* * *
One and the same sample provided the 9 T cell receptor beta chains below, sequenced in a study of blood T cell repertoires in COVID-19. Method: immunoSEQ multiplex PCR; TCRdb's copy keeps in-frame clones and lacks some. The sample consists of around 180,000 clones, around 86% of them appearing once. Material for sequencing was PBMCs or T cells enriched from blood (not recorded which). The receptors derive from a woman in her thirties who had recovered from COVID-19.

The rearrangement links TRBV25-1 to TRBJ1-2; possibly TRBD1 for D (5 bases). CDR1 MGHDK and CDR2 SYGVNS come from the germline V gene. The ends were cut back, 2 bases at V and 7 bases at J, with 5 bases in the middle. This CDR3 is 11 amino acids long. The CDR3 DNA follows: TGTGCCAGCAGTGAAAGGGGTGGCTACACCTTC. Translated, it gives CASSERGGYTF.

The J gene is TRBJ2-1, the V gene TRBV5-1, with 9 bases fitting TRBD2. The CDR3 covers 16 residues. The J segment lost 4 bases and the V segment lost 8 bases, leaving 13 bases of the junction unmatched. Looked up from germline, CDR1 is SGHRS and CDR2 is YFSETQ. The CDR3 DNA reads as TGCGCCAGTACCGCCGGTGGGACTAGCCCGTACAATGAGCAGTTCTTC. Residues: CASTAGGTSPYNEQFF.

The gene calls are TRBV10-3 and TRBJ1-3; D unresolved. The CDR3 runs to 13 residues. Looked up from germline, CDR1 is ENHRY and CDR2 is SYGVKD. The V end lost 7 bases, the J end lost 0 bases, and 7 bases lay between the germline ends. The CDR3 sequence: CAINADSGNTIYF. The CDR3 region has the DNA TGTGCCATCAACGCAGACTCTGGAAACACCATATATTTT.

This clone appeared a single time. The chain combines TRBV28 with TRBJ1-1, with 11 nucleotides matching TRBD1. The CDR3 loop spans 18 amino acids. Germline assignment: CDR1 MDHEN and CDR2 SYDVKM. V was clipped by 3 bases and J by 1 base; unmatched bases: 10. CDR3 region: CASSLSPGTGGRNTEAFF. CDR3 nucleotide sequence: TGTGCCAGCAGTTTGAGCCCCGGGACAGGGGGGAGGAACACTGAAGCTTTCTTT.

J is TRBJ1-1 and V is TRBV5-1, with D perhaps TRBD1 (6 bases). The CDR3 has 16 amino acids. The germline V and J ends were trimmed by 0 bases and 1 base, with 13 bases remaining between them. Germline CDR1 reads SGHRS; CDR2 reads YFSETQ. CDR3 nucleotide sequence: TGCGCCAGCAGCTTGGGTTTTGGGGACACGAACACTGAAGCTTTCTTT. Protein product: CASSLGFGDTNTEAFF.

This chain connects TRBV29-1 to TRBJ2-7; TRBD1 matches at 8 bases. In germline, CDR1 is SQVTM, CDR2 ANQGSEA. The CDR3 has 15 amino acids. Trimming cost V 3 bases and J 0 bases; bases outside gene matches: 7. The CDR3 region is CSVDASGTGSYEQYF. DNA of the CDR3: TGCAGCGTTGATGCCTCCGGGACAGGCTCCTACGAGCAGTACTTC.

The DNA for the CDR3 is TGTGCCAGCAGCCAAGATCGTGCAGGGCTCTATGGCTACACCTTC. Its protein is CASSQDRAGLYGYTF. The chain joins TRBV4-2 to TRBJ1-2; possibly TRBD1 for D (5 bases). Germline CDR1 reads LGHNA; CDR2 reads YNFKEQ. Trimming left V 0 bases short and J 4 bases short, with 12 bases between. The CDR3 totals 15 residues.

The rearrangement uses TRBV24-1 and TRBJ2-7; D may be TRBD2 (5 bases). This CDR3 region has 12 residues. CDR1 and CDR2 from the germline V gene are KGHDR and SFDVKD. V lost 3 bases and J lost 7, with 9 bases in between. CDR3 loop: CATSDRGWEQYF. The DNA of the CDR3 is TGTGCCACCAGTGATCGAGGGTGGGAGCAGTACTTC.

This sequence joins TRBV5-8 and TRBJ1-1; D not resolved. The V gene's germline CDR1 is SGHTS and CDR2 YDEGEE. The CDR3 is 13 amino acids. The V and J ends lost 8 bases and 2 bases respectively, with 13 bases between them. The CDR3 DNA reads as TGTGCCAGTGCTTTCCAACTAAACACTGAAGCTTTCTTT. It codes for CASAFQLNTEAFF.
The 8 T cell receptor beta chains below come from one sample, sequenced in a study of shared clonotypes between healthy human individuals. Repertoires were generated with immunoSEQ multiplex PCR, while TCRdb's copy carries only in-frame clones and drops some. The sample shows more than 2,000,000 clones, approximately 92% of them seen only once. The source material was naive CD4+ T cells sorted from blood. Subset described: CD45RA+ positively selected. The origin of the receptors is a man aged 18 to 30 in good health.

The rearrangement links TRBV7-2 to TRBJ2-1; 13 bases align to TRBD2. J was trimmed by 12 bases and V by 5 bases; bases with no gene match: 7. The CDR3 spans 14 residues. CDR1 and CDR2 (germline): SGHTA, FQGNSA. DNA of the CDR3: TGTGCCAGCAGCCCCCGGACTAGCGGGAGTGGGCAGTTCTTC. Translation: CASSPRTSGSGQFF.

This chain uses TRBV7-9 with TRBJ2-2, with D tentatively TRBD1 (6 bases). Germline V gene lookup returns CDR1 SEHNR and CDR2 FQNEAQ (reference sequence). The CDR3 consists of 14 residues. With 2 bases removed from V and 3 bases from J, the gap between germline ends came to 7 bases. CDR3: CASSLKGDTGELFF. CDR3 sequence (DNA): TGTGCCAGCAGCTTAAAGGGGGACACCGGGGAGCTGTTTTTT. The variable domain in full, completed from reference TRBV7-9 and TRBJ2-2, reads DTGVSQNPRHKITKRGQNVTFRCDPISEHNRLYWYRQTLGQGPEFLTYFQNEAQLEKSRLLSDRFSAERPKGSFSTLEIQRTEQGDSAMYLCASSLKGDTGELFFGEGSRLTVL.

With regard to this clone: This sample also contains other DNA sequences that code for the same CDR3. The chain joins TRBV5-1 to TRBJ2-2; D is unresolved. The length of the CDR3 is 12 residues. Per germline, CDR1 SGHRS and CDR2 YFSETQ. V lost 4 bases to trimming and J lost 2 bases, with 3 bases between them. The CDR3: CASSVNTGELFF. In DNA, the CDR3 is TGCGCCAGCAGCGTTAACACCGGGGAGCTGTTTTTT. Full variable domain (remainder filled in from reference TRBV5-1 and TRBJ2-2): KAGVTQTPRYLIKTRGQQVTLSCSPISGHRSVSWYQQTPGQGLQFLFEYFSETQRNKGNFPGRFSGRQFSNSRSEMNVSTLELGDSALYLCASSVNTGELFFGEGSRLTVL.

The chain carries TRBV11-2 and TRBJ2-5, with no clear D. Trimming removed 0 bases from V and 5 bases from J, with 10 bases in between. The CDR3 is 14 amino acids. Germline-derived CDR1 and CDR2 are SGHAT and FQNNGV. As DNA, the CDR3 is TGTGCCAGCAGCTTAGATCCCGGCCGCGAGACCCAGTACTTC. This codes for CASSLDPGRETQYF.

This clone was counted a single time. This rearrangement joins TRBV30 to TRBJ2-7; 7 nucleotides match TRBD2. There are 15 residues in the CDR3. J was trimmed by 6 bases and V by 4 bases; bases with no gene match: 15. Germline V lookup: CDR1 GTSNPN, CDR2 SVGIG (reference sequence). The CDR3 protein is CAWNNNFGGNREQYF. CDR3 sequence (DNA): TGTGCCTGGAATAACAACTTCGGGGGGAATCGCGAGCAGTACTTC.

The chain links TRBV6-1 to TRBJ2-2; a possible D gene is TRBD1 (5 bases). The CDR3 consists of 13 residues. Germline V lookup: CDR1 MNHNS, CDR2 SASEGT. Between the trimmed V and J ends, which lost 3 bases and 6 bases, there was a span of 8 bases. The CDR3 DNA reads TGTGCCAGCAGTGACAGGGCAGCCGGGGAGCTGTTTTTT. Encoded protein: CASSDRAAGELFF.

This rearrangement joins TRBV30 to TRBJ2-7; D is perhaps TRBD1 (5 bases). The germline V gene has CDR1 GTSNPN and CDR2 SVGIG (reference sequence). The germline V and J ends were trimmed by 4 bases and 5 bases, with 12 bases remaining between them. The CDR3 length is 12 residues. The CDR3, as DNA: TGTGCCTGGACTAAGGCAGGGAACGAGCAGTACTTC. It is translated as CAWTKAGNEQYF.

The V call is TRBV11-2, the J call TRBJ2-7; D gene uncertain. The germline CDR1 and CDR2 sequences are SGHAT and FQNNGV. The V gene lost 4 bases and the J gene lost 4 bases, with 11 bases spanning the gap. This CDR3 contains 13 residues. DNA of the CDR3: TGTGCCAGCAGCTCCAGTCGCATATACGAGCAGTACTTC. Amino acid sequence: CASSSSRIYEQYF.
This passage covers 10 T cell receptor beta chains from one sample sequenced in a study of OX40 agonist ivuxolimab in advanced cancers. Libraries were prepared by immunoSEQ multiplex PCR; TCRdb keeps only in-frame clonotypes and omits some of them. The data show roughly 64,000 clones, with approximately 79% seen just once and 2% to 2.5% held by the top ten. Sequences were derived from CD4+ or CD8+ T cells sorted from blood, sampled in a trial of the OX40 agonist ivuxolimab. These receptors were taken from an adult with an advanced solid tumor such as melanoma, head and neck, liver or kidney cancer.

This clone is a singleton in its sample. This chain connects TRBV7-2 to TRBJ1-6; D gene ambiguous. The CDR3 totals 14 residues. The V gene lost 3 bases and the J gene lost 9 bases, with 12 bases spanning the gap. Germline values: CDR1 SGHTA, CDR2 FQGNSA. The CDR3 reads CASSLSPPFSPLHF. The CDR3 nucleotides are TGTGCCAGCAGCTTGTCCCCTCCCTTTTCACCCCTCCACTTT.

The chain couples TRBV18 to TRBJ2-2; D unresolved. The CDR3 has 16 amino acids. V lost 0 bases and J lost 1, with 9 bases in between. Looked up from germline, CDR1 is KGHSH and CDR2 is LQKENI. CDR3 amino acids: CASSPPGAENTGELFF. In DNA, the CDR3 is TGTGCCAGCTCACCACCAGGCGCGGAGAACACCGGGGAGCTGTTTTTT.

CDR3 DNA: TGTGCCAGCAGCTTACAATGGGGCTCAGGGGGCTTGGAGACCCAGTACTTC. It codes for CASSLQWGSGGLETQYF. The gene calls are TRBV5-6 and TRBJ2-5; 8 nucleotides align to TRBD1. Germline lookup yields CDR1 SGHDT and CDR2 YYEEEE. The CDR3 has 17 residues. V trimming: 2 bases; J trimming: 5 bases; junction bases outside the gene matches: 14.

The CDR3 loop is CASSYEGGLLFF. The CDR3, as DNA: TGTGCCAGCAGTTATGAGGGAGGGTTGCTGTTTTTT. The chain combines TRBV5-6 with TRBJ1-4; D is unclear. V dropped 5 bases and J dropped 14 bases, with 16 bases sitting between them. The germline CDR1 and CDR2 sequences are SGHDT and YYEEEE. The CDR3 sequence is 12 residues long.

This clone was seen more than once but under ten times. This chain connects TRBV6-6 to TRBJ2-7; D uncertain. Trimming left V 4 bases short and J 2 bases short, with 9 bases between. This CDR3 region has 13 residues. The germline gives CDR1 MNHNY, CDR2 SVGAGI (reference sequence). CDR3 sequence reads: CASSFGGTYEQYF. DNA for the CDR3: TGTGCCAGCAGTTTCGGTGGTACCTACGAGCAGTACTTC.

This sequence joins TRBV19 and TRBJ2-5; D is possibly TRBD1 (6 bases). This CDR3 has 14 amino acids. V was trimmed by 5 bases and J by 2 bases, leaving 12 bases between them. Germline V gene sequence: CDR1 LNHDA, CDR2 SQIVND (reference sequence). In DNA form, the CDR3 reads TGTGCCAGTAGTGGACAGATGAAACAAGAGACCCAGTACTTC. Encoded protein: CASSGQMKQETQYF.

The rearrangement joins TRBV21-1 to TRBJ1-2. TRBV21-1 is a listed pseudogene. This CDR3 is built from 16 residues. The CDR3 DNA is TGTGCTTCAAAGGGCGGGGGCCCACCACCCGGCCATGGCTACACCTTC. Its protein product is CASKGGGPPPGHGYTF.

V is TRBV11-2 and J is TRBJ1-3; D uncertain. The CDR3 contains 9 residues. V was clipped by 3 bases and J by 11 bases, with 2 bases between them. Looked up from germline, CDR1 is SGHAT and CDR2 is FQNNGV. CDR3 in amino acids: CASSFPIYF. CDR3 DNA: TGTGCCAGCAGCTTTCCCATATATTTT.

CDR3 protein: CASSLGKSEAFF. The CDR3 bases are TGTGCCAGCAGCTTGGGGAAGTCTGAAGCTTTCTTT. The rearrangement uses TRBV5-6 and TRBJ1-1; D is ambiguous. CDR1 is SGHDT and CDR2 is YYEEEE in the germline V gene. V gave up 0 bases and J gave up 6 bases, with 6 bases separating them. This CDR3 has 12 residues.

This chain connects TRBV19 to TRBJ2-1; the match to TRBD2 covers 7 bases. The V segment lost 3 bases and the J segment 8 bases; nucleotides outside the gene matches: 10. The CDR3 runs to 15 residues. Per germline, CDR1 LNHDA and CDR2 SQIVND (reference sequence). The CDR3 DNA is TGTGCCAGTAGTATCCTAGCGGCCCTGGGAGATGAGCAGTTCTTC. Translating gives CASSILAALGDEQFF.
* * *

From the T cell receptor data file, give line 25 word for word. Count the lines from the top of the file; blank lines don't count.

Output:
This clone was seen more than once but under ten times. This chain connects TRBV6-6 to TRBJ2-7; D uncertain. Trimming left V 4 bases short and J 2 bases short, with 9 bases between. This CDR3 region has 13 residues. The germline gives CDR1 MNHNY, CDR2 SVGAGI (reference sequence). CDR3 sequence reads: CASSFGGTYEQYF. DNA for the CDR3: TGTGCCAGCAGTTTCGGTGGTACCTACGAGCAGTACTTC.